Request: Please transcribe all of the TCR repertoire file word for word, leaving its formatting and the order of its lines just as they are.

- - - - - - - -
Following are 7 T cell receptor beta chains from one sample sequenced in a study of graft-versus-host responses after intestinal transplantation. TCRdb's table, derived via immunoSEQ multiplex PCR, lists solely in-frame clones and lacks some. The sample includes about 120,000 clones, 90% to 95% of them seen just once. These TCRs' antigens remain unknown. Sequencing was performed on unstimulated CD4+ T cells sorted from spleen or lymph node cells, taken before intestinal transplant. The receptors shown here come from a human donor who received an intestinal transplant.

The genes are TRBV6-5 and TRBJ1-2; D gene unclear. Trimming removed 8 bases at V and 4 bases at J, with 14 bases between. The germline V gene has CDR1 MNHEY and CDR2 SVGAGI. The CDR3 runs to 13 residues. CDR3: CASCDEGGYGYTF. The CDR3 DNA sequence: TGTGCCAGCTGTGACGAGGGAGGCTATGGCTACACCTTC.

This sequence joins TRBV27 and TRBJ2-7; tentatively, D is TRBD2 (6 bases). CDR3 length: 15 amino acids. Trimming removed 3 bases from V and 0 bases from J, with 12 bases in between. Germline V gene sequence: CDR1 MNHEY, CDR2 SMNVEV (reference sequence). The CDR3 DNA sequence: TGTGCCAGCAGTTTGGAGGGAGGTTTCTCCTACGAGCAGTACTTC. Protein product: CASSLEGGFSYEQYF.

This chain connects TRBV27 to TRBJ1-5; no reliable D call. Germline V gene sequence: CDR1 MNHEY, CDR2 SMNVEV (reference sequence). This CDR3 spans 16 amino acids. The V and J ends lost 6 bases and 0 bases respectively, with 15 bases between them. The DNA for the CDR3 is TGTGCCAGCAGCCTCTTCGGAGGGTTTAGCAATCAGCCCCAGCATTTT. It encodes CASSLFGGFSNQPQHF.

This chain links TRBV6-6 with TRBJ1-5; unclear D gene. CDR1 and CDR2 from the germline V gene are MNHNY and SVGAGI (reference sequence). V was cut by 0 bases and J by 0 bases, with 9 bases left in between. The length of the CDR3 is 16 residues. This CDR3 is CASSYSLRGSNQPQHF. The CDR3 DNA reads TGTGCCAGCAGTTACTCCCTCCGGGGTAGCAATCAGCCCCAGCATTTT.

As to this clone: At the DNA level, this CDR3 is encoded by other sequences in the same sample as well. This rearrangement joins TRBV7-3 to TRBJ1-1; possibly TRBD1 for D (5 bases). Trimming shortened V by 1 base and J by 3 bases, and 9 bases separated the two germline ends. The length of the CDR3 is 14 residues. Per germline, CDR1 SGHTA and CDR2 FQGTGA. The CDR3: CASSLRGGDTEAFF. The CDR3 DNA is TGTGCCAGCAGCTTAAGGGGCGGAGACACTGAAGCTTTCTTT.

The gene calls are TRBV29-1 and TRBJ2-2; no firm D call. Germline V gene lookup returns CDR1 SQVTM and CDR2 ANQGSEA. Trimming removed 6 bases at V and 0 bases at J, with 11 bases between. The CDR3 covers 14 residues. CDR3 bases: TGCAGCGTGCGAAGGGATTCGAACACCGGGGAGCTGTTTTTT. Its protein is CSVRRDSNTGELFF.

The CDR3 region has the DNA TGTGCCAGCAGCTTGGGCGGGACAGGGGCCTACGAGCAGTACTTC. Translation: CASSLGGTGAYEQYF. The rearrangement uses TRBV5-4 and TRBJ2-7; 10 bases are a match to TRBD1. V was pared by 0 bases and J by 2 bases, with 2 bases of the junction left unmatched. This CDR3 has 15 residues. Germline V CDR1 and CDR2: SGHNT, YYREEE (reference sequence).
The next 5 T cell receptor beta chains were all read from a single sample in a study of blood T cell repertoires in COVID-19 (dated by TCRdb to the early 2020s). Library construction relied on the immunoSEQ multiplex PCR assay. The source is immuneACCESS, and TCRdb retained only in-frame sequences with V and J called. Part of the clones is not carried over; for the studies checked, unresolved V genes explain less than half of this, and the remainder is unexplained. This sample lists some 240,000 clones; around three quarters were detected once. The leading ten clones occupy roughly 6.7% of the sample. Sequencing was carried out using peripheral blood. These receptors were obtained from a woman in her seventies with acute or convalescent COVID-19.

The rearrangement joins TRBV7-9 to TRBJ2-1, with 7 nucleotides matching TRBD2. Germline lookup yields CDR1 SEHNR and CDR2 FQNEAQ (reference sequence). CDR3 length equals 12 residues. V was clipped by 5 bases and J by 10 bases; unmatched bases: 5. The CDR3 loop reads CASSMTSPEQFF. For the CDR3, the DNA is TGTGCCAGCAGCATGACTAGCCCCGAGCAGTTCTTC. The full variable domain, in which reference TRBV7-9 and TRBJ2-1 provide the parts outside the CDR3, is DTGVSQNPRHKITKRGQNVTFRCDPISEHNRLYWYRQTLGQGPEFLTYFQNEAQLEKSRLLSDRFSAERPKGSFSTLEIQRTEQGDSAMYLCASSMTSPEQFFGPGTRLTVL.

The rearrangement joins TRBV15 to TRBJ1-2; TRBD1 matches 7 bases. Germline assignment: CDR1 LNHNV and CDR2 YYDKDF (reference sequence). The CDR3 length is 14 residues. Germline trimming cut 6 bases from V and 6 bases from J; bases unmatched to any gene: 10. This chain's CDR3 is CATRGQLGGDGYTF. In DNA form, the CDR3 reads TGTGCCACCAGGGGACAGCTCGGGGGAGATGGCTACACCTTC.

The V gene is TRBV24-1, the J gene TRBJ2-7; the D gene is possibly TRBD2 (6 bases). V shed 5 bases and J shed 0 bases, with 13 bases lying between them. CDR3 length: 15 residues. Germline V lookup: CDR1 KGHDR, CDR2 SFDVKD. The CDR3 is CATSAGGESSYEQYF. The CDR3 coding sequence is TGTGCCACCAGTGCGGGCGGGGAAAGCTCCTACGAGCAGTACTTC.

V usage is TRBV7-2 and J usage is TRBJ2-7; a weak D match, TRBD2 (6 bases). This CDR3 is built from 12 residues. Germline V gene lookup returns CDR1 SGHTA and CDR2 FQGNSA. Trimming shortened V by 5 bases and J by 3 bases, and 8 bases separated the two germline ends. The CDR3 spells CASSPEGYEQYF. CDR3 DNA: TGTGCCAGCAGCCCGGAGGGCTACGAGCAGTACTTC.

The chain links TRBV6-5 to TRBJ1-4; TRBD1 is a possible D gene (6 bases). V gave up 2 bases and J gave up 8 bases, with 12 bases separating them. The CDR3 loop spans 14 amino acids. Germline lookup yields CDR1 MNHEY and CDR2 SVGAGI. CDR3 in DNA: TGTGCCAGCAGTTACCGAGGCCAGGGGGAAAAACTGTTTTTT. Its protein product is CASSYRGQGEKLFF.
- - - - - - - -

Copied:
Following are 7 T cell receptor beta chains from one sample sequenced in a study of graft-versus-host responses after intestinal transplantation. TCRdb's table, derived via immunoSEQ multiplex PCR, lists solely in-frame clones and lacks some. The sample includes about 120,000 clones, 90% to 95% of them seen just once. These TCRs' antigens remain unknown. Sequencing was performed on unstimulated CD4+ T cells sorted from spleen or lymph node cells, taken before intestinal transplant. The receptors shown here come from a human donor who received an intestinal transplant.

The genes are TRBV6-5 and TRBJ1-2; D gene unclear. Trimming removed 8 bases at V and 4 bases at J, with 14 bases between. The germline V gene has CDR1 MNHEY and CDR2 SVGAGI. The CDR3 runs to 13 residues. CDR3: CASCDEGGYGYTF. The CDR3 DNA sequence: TGTGCCAGCTGTGACGAGGGAGGCTATGGCTACACCTTC.

This sequence joins TRBV27 and TRBJ2-7; tentatively, D is TRBD2 (6 bases). CDR3 length: 15 amino acids. Trimming removed 3 bases from V and 0 bases from J, with 12 bases in between. Germline V gene sequence: CDR1 MNHEY, CDR2 SMNVEV (reference sequence). The CDR3 DNA sequence: TGTGCCAGCAGTTTGGAGGGAGGTTTCTCCTACGAGCAGTACTTC. Protein product: CASSLEGGFSYEQYF.

This chain connects TRBV27 to TRBJ1-5; no reliable D call. Germline V gene sequence: CDR1 MNHEY, CDR2 SMNVEV (reference sequence). This CDR3 spans 16 amino acids. The V and J ends lost 6 bases and 0 bases respectively, with 15 bases between them. The DNA for the CDR3 is TGTGCCAGCAGCCTCTTCGGAGGGTTTAGCAATCAGCCCCAGCATTTT. It encodes CASSLFGGFSNQPQHF.

This chain links TRBV6-6 with TRBJ1-5; unclear D gene. CDR1 and CDR2 from the germline V gene are MNHNY and SVGAGI (reference sequence). V was cut by 0 bases and J by 0 bases, with 9 bases left in between. The length of the CDR3 is 16 residues. This CDR3 is CASSYSLRGSNQPQHF. The CDR3 DNA reads TGTGCCAGCAGTTACTCCCTCCGGGGTAGCAATCAGCCCCAGCATTTT.

As to this clone: At the DNA level, this CDR3 is encoded by other sequences in the same sample as well. This rearrangement joins TRBV7-3 to TRBJ1-1; possibly TRBD1 for D (5 bases). Trimming shortened V by 1 base and J by 3 bases, and 9 bases separated the two germline ends. The length of the CDR3 is 14 residues. Per germline, CDR1 SGHTA and CDR2 FQGTGA. The CDR3: CASSLRGGDTEAFF. The CDR3 DNA is TGTGCCAGCAGCTTAAGGGGCGGAGACACTGAAGCTTTCTTT.

The gene calls are TRBV29-1 and TRBJ2-2; no firm D call. Germline V gene lookup returns CDR1 SQVTM and CDR2 ANQGSEA. Trimming removed 6 bases at V and 0 bases at J, with 11 bases between. The CDR3 covers 14 residues. CDR3 bases: TGCAGCGTGCGAAGGGATTCGAACACCGGGGAGCTGTTTTTT. Its protein is CSVRRDSNTGELFF.

The CDR3 region has the DNA TGTGCCAGCAGCTTGGGCGGGACAGGGGCCTACGAGCAGTACTTC. Translation: CASSLGGTGAYEQYF. The rearrangement uses TRBV5-4 and TRBJ2-7; 10 bases are a match to TRBD1. V was pared by 0 bases and J by 2 bases, with 2 bases of the junction left unmatched. This CDR3 has 15 residues. Germline V CDR1 and CDR2: SGHNT, YYREEE (reference sequence).
The next 5 T cell receptor beta chains were all read from a single sample in a study of blood T cell repertoires in COVID-19 (dated by TCRdb to the early 2020s). Library construction relied on the immunoSEQ multiplex PCR assay. The source is immuneACCESS, and TCRdb retained only in-frame sequences with V and J called. Part of the clones is not carried over; for the studies checked, unresolved V genes explain less than half of this, and the remainder is unexplained. This sample lists some 240,000 clones; around three quarters were detected once. The leading ten clones occupy roughly 6.7% of the sample. Sequencing was carried out using peripheral blood. These receptors were obtained from a woman in her seventies with acute or convalescent COVID-19.

The rearrangement joins TRBV7-9 to TRBJ2-1, with 7 nucleotides matching TRBD2. Germline lookup yields CDR1 SEHNR and CDR2 FQNEAQ (reference sequence). CDR3 length equals 12 residues. V was clipped by 5 bases and J by 10 bases; unmatched bases: 5. The CDR3 loop reads CASSMTSPEQFF. For the CDR3, the DNA is TGTGCCAGCAGCATGACTAGCCCCGAGCAGTTCTTC. The full variable domain, in which reference TRBV7-9 and TRBJ2-1 provide the parts outside the CDR3, is DTGVSQNPRHKITKRGQNVTFRCDPISEHNRLYWYRQTLGQGPEFLTYFQNEAQLEKSRLLSDRFSAERPKGSFSTLEIQRTEQGDSAMYLCASSMTSPEQFFGPGTRLTVL.

The rearrangement joins TRBV15 to TRBJ1-2; TRBD1 matches 7 bases. Germline assignment: CDR1 LNHNV and CDR2 YYDKDF (reference sequence). The CDR3 length is 14 residues. Germline trimming cut 6 bases from V and 6 bases from J; bases unmatched to any gene: 10. This chain's CDR3 is CATRGQLGGDGYTF. In DNA form, the CDR3 reads TGTGCCACCAGGGGACAGCTCGGGGGAGATGGCTACACCTTC.

The V gene is TRBV24-1, the J gene TRBJ2-7; the D gene is possibly TRBD2 (6 bases). V shed 5 bases and J shed 0 bases, with 13 bases lying between them. CDR3 length: 15 residues. Germline V lookup: CDR1 KGHDR, CDR2 SFDVKD. The CDR3 is CATSAGGESSYEQYF. The CDR3 coding sequence is TGTGCCACCAGTGCGGGCGGGGAAAGCTCCTACGAGCAGTACTTC.

V usage is TRBV7-2 and J usage is TRBJ2-7; a weak D match, TRBD2 (6 bases). This CDR3 is built from 12 residues. Germline V gene lookup returns CDR1 SGHTA and CDR2 FQGNSA. Trimming shortened V by 5 bases and J by 3 bases, and 8 bases separated the two germline ends. The CDR3 spells CASSPEGYEQYF. CDR3 DNA: TGTGCCAGCAGCCCGGAGGGCTACGAGCAGTACTTC.

The chain links TRBV6-5 to TRBJ1-4; TRBD1 is a possible D gene (6 bases). V gave up 2 bases and J gave up 8 bases, with 12 bases separating them. The CDR3 loop spans 14 amino acids. Germline lookup yields CDR1 MNHEY and CDR2 SVGAGI. CDR3 in DNA: TGTGCCAGCAGTTACCGAGGCCAGGGGGAAAAACTGTTTTTT. Its protein product is CASSYRGQGEKLFF.